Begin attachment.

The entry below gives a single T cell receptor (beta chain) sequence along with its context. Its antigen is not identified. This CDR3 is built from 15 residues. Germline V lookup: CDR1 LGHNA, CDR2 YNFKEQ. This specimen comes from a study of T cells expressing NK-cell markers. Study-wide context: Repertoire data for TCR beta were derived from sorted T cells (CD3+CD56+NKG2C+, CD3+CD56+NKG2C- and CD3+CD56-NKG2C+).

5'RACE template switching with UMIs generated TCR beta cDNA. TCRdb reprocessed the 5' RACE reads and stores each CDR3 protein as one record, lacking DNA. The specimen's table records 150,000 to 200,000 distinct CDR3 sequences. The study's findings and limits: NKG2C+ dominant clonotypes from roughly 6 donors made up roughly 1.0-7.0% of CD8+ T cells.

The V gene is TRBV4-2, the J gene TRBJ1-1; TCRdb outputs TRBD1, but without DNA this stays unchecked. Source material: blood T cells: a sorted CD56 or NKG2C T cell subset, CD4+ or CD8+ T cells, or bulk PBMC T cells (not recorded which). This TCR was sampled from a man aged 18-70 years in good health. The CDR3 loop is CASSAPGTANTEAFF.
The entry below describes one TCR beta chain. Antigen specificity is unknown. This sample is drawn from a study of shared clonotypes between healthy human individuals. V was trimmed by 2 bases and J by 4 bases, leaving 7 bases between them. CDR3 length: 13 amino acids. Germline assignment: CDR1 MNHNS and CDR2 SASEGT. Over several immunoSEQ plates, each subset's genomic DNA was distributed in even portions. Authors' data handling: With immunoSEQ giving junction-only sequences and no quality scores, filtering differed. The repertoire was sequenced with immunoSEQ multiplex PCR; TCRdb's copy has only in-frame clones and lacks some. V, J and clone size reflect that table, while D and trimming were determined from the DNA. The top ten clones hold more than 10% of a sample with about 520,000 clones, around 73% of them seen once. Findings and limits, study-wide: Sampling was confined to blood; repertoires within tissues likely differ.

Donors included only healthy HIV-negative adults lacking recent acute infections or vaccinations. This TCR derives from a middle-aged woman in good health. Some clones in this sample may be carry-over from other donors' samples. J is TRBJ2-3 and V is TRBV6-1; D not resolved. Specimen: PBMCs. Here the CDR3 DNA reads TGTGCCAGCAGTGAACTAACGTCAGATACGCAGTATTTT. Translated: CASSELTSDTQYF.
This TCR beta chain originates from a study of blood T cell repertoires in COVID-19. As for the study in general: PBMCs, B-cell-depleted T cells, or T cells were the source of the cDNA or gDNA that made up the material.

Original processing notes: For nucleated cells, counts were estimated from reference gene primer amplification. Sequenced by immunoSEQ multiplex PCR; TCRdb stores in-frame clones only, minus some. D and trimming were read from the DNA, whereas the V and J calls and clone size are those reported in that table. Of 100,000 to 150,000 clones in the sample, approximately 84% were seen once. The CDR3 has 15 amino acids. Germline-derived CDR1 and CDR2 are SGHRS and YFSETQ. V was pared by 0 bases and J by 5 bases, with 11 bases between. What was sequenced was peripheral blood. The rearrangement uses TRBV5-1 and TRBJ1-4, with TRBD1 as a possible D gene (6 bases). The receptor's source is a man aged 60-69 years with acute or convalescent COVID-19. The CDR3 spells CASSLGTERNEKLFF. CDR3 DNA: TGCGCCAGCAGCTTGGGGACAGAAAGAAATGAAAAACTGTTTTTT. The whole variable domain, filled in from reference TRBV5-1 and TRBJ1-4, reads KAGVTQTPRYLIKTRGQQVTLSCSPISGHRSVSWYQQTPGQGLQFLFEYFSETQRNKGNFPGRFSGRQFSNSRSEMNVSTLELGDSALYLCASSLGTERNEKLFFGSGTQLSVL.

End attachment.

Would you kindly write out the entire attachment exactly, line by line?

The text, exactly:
The entry below gives a single T cell receptor (beta chain) sequence along with its context. Its antigen is not identified. This CDR3 is built from 15 residues. Germline V lookup: CDR1 LGHNA, CDR2 YNFKEQ. This specimen comes from a study of T cells expressing NK-cell markers. Study-wide context: Repertoire data for TCR beta were derived from sorted T cells (CD3+CD56+NKG2C+, CD3+CD56+NKG2C- and CD3+CD56-NKG2C+).

5'RACE template switching with UMIs generated TCR beta cDNA. TCRdb reprocessed the 5' RACE reads and stores each CDR3 protein as one record, lacking DNA. The specimen's table records 150,000 to 200,000 distinct CDR3 sequences. The study's findings and limits: NKG2C+ dominant clonotypes from roughly 6 donors made up roughly 1.0-7.0% of CD8+ T cells.

The V gene is TRBV4-2, the J gene TRBJ1-1; TCRdb outputs TRBD1, but without DNA this stays unchecked. Source material: blood T cells: a sorted CD56 or NKG2C T cell subset, CD4+ or CD8+ T cells, or bulk PBMC T cells (not recorded which). This TCR was sampled from a man aged 18-70 years in good health. The CDR3 loop is CASSAPGTANTEAFF.
The entry below describes one TCR beta chain. Antigen specificity is unknown. This sample is drawn from a study of shared clonotypes between healthy human individuals. V was trimmed by 2 bases and J by 4 bases, leaving 7 bases between them. CDR3 length: 13 amino acids. Germline assignment: CDR1 MNHNS and CDR2 SASEGT. Over several immunoSEQ plates, each subset's genomic DNA was distributed in even portions. Authors' data handling: With immunoSEQ giving junction-only sequences and no quality scores, filtering differed. The repertoire was sequenced with immunoSEQ multiplex PCR; TCRdb's copy has only in-frame clones and lacks some. V, J and clone size reflect that table, while D and trimming were determined from the DNA. The top ten clones hold more than 10% of a sample with about 520,000 clones, around 73% of them seen once. Findings and limits, study-wide: Sampling was confined to blood; repertoires within tissues likely differ.

Donors included only healthy HIV-negative adults lacking recent acute infections or vaccinations. This TCR derives from a middle-aged woman in good health. Some clones in this sample may be carry-over from other donors' samples. J is TRBJ2-3 and V is TRBV6-1; D not resolved. Specimen: PBMCs. Here the CDR3 DNA reads TGTGCCAGCAGTGAACTAACGTCAGATACGCAGTATTTT. Translated: CASSELTSDTQYF.
This TCR beta chain originates from a study of blood T cell repertoires in COVID-19. As for the study in general: PBMCs, B-cell-depleted T cells, or T cells were the source of the cDNA or gDNA that made up the material.

Original processing notes: For nucleated cells, counts were estimated from reference gene primer amplification. Sequenced by immunoSEQ multiplex PCR; TCRdb stores in-frame clones only, minus some. D and trimming were read from the DNA, whereas the V and J calls and clone size are those reported in that table. Of 100,000 to 150,000 clones in the sample, approximately 84% were seen once. The CDR3 has 15 amino acids. Germline-derived CDR1 and CDR2 are SGHRS and YFSETQ. V was pared by 0 bases and J by 5 bases, with 11 bases between. What was sequenced was peripheral blood. The rearrangement uses TRBV5-1 and TRBJ1-4, with TRBD1 as a possible D gene (6 bases). The receptor's source is a man aged 60-69 years with acute or convalescent COVID-19. The CDR3 spells CASSLGTERNEKLFF. CDR3 DNA: TGCGCCAGCAGCTTGGGGACAGAAAGAAATGAAAAACTGTTTTTT. The whole variable domain, filled in from reference TRBV5-1 and TRBJ1-4, reads KAGVTQTPRYLIKTRGQQVTLSCSPISGHRSVSWYQQTPGQGLQFLFEYFSETQRNKGNFPGRFSGRQFSNSRSEMNVSTLELGDSALYLCASSLGTERNEKLFFGSGTQLSVL.